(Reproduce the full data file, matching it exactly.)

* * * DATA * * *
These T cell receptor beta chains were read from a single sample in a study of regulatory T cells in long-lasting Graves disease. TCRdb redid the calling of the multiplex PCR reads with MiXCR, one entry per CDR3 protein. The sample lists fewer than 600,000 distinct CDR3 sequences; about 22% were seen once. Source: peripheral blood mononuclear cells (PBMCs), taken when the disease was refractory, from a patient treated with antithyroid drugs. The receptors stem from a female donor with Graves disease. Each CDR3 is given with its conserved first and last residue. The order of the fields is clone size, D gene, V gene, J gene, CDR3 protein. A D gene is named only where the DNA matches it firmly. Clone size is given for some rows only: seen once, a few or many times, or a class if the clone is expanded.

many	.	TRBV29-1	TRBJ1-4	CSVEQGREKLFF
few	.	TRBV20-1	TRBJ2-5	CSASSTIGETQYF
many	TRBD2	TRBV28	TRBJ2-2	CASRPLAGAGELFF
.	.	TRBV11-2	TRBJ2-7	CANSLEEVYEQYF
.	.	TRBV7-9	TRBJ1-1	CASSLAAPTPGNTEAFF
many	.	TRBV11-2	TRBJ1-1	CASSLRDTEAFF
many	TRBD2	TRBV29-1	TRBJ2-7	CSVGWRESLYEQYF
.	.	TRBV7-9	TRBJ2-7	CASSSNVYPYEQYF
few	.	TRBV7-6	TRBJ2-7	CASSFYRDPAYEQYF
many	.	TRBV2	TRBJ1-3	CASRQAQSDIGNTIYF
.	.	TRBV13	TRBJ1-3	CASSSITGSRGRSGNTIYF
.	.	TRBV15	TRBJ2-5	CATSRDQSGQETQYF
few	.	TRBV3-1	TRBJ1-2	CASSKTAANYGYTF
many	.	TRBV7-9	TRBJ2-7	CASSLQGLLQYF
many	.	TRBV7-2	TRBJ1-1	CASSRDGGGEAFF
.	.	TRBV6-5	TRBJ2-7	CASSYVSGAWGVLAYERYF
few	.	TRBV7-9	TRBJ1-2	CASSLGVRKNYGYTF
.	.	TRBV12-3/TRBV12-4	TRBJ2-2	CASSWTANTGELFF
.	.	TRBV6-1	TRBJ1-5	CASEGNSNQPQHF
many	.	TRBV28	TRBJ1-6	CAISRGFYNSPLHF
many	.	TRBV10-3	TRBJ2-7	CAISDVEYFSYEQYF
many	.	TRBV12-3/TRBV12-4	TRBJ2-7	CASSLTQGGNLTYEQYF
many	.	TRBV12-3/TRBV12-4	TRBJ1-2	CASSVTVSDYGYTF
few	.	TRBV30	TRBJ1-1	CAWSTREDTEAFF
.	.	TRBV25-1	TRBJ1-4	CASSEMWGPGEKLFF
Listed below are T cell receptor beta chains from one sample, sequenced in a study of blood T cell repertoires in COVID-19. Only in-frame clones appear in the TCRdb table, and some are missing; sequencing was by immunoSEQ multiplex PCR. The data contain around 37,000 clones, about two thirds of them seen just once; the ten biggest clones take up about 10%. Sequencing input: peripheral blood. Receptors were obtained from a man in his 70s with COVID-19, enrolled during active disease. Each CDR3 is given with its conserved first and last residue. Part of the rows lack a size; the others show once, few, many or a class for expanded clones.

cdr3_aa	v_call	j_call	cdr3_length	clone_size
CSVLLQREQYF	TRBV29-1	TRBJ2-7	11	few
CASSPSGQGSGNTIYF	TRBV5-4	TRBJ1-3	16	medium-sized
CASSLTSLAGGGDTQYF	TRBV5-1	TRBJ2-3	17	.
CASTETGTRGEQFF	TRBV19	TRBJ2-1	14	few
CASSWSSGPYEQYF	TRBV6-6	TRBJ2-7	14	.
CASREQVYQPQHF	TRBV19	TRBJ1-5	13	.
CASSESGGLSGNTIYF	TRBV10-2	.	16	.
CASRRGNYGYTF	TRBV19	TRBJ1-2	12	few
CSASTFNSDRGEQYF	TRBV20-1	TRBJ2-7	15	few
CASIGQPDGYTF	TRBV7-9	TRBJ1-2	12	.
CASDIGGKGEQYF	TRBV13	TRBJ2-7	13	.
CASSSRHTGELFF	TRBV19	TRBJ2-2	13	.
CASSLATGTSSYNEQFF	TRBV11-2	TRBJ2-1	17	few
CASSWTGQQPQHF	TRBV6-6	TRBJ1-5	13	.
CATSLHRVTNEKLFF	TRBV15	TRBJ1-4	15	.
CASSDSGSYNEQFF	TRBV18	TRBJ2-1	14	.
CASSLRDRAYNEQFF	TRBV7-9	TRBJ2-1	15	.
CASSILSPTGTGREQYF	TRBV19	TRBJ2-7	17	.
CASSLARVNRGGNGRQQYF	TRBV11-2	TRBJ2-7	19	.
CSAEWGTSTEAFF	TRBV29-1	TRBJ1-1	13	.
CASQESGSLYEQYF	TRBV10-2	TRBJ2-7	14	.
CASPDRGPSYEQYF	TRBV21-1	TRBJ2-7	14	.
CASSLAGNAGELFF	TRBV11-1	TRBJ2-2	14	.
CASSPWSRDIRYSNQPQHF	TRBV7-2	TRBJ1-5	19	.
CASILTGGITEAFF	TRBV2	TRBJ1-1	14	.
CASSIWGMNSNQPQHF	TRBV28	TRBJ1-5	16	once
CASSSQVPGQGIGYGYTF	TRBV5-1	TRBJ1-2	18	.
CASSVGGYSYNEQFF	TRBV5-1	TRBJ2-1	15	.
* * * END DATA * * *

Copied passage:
These T cell receptor beta chains were read from a single sample in a study of regulatory T cells in long-lasting Graves disease. TCRdb redid the calling of the multiplex PCR reads with MiXCR, one entry per CDR3 protein. The sample lists fewer than 600,000 distinct CDR3 sequences; about 22% were seen once. Source: peripheral blood mononuclear cells (PBMCs), taken when the disease was refractory, from a patient treated with antithyroid drugs. The receptors stem from a female donor with Graves disease. Each CDR3 is given with its conserved first and last residue. The order of the fields is clone size, D gene, V gene, J gene, CDR3 protein. A D gene is named only where the DNA matches it firmly. Clone size is given for some rows only: seen once, a few or many times, or a class if the clone is expanded.

many	.	TRBV29-1	TRBJ1-4	CSVEQGREKLFF
few	.	TRBV20-1	TRBJ2-5	CSASSTIGETQYF
many	TRBD2	TRBV28	TRBJ2-2	CASRPLAGAGELFF
.	.	TRBV11-2	TRBJ2-7	CANSLEEVYEQYF
.	.	TRBV7-9	TRBJ1-1	CASSLAAPTPGNTEAFF
many	.	TRBV11-2	TRBJ1-1	CASSLRDTEAFF
many	TRBD2	TRBV29-1	TRBJ2-7	CSVGWRESLYEQYF
.	.	TRBV7-9	TRBJ2-7	CASSSNVYPYEQYF
few	.	TRBV7-6	TRBJ2-7	CASSFYRDPAYEQYF
many	.	TRBV2	TRBJ1-3	CASRQAQSDIGNTIYF
.	.	TRBV13	TRBJ1-3	CASSSITGSRGRSGNTIYF
.	.	TRBV15	TRBJ2-5	CATSRDQSGQETQYF
few	.	TRBV3-1	TRBJ1-2	CASSKTAANYGYTF
many	.	TRBV7-9	TRBJ2-7	CASSLQGLLQYF
many	.	TRBV7-2	TRBJ1-1	CASSRDGGGEAFF
.	.	TRBV6-5	TRBJ2-7	CASSYVSGAWGVLAYERYF
few	.	TRBV7-9	TRBJ1-2	CASSLGVRKNYGYTF
.	.	TRBV12-3/TRBV12-4	TRBJ2-2	CASSWTANTGELFF
.	.	TRBV6-1	TRBJ1-5	CASEGNSNQPQHF
many	.	TRBV28	TRBJ1-6	CAISRGFYNSPLHF
many	.	TRBV10-3	TRBJ2-7	CAISDVEYFSYEQYF
many	.	TRBV12-3/TRBV12-4	TRBJ2-7	CASSLTQGGNLTYEQYF
many	.	TRBV12-3/TRBV12-4	TRBJ1-2	CASSVTVSDYGYTF
few	.	TRBV30	TRBJ1-1	CAWSTREDTEAFF
.	.	TRBV25-1	TRBJ1-4	CASSEMWGPGEKLFF
Listed below are T cell receptor beta chains from one sample, sequenced in a study of blood T cell repertoires in COVID-19. Only in-frame clones appear in the TCRdb table, and some are missing; sequencing was by immunoSEQ multiplex PCR. The data contain around 37,000 clones, about two thirds of them seen just once; the ten biggest clones take up about 10%. Sequencing input: peripheral blood. Receptors were obtained from a man in his 70s with COVID-19, enrolled during active disease. Each CDR3 is given with its conserved first and last residue. Part of the rows lack a size; the others show once, few, many or a class for expanded clones.

cdr3_aa	v_call	j_call	cdr3_length	clone_size
CSVLLQREQYF	TRBV29-1	TRBJ2-7	11	few
CASSPSGQGSGNTIYF	TRBV5-4	TRBJ1-3	16	medium-sized
CASSLTSLAGGGDTQYF	TRBV5-1	TRBJ2-3	17	.
CASTETGTRGEQFF	TRBV19	TRBJ2-1	14	few
CASSWSSGPYEQYF	TRBV6-6	TRBJ2-7	14	.
CASREQVYQPQHF	TRBV19	TRBJ1-5	13	.
CASSESGGLSGNTIYF	TRBV10-2	.	16	.
CASRRGNYGYTF	TRBV19	TRBJ1-2	12	few
CSASTFNSDRGEQYF	TRBV20-1	TRBJ2-7	15	few
CASIGQPDGYTF	TRBV7-9	TRBJ1-2	12	.
CASDIGGKGEQYF	TRBV13	TRBJ2-7	13	.
CASSSRHTGELFF	TRBV19	TRBJ2-2	13	.
CASSLATGTSSYNEQFF	TRBV11-2	TRBJ2-1	17	few
CASSWTGQQPQHF	TRBV6-6	TRBJ1-5	13	.
CATSLHRVTNEKLFF	TRBV15	TRBJ1-4	15	.
CASSDSGSYNEQFF	TRBV18	TRBJ2-1	14	.
CASSLRDRAYNEQFF	TRBV7-9	TRBJ2-1	15	.
CASSILSPTGTGREQYF	TRBV19	TRBJ2-7	17	.
CASSLARVNRGGNGRQQYF	TRBV11-2	TRBJ2-7	19	.
CSAEWGTSTEAFF	TRBV29-1	TRBJ1-1	13	.
CASQESGSLYEQYF	TRBV10-2	TRBJ2-7	14	.
CASPDRGPSYEQYF	TRBV21-1	TRBJ2-7	14	.
CASSLAGNAGELFF	TRBV11-1	TRBJ2-2	14	.
CASSPWSRDIRYSNQPQHF	TRBV7-2	TRBJ1-5	19	.
CASILTGGITEAFF	TRBV2	TRBJ1-1	14	.
CASSIWGMNSNQPQHF	TRBV28	TRBJ1-5	16	once
CASSSQVPGQGIGYGYTF	TRBV5-1	TRBJ1-2	18	.
CASSVGGYSYNEQFF	TRBV5-1	TRBJ2-1	15	.